Australia and New Zealand officials announced on Thursday that first aid flights wereon their way to Tonga.
The flights follow the Saturday eruption of the Hunga Tonga Hunga Ha’apai underwater volcano. The eruption dispersed a thick layer of ash across the island and caused a tsunami that was felt across the Pacific.
The underwater cable providing internet and telecoms connectivity was severed in the disaster. It may take weeks for the cable to be repaired. For now, satellite phones are the only means of communication.
What aircraft has departed for Tonga?
Officials in Australia and New Zealand said that two military transporters should arrive within hours at Tonga’s airport, after the airport’s runway had been cleared of ash, making it safe to land.
“A C17 Globemaster left from Amberley Airport Base around 7 a.m. today (Wednesday, 2000 GMT/UTC),” an Australian defense official told AFP. A second Australian aid flight was set to depart later on Thursday.
The flights will carry humanitarian supplies and telecommunications equipment.
The Australian High Commission in Tonga said that Australia had provided 1 million Australian dollars to the recovery effort.
New Zealand said that a C-130 Hercules aircraft had departed for Tonga carrying aid supplies.
The Australian military relief ship the HMAS Adelaide is also standing by in Brisbane and is expected to depart for Tonga on Friday.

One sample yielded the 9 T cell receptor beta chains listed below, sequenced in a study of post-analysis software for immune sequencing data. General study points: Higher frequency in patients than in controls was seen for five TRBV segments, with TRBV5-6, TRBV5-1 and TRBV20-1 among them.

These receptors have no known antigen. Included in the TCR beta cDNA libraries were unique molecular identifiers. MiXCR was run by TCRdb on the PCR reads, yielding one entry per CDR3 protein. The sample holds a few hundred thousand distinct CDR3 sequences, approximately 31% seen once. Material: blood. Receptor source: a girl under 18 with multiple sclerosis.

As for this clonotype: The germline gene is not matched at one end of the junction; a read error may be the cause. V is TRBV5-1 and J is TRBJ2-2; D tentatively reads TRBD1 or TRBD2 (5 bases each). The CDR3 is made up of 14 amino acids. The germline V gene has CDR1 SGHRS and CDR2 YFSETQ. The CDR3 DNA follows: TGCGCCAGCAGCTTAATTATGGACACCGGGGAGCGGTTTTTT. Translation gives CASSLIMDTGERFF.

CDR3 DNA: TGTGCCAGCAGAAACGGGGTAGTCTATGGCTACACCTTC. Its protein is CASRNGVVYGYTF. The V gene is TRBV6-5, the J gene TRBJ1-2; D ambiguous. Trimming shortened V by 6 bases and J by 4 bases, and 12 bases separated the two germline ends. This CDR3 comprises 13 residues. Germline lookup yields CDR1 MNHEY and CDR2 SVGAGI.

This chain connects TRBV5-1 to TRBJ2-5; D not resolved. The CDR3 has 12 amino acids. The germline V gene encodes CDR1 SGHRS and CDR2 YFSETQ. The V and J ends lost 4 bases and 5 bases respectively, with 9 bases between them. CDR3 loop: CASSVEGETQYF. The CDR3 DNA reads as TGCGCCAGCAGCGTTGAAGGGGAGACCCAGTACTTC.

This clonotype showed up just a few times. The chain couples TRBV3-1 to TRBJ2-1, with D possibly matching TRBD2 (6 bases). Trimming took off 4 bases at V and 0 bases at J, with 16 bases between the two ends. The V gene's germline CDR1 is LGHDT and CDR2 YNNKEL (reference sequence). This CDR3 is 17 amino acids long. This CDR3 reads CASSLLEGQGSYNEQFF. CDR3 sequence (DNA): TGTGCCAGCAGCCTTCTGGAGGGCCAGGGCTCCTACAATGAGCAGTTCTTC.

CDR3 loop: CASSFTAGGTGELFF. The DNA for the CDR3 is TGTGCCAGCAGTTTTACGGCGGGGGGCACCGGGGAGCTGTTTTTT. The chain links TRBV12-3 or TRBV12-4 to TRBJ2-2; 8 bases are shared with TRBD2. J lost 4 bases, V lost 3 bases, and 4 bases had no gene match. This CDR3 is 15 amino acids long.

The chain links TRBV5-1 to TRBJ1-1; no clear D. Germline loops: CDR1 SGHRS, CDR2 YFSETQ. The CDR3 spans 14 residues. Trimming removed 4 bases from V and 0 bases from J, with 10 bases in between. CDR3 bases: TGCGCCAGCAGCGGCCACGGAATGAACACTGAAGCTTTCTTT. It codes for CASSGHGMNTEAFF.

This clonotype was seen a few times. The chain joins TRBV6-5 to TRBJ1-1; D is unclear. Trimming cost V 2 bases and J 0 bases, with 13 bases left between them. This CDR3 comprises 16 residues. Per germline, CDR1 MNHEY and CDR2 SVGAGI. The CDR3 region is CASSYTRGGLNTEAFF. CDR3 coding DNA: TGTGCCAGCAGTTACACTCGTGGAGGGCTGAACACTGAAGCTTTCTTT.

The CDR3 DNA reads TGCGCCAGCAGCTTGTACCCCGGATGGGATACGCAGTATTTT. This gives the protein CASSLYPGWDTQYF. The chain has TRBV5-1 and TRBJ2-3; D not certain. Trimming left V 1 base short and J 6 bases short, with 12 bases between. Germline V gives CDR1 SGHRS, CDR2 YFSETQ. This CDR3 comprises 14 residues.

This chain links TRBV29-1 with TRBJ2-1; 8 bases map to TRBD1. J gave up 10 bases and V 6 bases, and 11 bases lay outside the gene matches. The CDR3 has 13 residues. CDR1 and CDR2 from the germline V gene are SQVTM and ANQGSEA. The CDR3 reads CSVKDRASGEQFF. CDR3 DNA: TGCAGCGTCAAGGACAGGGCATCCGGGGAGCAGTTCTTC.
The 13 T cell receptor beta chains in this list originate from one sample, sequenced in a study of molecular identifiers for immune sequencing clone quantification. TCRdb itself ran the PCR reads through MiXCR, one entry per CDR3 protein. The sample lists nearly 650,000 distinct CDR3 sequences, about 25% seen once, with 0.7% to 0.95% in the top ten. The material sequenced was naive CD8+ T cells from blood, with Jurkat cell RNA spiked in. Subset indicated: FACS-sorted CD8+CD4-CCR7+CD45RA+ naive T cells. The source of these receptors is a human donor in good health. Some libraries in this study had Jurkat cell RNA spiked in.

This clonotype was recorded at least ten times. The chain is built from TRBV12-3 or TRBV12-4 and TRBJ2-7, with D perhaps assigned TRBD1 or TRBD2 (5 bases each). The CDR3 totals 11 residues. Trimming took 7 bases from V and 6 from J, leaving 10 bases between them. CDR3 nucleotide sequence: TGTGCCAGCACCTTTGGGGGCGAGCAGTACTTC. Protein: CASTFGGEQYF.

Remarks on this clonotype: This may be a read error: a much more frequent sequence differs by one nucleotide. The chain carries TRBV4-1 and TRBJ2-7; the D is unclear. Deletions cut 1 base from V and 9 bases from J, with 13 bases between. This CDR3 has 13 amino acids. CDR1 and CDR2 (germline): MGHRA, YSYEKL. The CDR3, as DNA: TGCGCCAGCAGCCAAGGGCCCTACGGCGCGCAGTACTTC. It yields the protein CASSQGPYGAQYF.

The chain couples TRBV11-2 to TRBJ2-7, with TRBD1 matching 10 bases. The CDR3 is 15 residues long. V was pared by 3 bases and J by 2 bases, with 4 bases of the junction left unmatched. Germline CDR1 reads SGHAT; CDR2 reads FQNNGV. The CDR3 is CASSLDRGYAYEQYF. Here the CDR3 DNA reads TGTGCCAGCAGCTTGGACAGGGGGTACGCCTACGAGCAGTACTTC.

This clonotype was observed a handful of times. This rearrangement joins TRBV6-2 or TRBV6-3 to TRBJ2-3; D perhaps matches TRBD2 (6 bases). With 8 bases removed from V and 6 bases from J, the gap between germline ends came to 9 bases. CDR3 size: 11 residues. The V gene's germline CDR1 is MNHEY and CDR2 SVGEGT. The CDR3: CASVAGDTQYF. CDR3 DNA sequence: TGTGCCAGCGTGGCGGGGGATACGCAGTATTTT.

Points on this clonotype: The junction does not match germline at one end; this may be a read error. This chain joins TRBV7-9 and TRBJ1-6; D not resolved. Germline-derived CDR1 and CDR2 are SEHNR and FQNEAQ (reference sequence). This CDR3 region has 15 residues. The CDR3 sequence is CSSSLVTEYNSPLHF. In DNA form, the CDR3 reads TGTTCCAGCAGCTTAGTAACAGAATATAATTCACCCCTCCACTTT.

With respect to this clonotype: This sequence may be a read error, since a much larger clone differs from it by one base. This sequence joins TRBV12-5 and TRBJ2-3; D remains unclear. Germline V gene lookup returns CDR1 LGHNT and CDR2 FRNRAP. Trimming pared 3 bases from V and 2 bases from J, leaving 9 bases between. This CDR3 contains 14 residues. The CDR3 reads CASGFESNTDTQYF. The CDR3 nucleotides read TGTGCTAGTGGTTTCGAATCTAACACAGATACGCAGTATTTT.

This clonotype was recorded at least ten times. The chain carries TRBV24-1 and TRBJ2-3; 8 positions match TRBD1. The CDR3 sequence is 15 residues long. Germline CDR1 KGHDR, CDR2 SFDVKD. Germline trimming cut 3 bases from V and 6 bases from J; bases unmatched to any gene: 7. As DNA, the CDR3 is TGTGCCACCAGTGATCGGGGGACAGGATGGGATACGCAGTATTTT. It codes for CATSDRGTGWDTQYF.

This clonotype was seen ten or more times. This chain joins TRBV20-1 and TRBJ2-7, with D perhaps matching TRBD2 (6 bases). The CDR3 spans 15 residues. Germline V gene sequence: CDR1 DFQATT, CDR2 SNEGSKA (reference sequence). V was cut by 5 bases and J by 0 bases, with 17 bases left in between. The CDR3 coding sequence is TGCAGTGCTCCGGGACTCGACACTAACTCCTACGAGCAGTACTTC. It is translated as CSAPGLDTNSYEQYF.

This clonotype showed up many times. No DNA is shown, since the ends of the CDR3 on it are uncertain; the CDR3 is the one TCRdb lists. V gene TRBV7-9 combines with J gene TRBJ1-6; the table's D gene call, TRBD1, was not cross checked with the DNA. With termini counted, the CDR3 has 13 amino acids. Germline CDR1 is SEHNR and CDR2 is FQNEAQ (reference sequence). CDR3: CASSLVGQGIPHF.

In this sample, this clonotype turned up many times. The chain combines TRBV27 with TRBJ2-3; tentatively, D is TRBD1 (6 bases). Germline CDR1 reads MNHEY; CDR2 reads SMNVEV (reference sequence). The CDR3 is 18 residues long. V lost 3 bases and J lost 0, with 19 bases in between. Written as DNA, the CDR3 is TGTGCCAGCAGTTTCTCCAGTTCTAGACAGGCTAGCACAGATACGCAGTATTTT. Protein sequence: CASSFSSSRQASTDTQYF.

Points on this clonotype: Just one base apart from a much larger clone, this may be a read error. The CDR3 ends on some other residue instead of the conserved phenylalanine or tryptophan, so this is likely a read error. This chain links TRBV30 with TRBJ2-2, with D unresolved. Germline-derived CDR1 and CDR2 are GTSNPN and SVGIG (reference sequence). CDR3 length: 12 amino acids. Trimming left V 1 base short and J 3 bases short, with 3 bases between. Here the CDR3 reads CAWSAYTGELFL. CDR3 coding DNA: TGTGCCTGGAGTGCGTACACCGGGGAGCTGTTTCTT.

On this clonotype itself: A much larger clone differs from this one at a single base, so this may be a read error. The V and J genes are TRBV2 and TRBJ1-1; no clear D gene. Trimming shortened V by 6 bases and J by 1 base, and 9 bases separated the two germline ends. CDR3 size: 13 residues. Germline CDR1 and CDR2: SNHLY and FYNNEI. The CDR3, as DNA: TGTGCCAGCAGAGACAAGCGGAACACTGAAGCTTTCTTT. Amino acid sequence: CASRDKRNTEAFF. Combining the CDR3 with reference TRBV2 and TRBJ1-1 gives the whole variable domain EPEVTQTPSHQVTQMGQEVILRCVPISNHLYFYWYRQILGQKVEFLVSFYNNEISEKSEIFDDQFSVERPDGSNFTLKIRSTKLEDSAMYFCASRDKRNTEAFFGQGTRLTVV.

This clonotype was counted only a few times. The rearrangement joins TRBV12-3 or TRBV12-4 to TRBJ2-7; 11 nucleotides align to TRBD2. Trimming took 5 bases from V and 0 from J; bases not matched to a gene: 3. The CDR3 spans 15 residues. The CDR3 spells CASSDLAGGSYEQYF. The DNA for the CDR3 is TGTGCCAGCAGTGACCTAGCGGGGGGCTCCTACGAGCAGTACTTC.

The ship will carry “water purification equipment and additional humanitarian supplies,” Australian Prime Minister Scott Morrison said.
Red Cross makes contact with local team after days in dark
Katie Greenwood, Pacific head of the International Federation of the Red Cross and Red Crescent Society, told DW that “there’s mixed news coming out of Tonga.”
“It is very good news we have been able to finally make contact with our team,” Greenwood said. She added that they hadn’t been in contact since Saturday when the eruption took place.
“There’s also some sad news […] that has come out of some reconnaissance trips that have gone out to some of those smaller, low-lying atolls,” Greenwood told DW.
Greenwood said that the reconnaissance trips had found that “most of the structures on those islands have been completely wiped out and destroyed.”
“The death toll did rise slightly yesterday as well,” to three, she added.
sdi/msh (AFP, Reuters)
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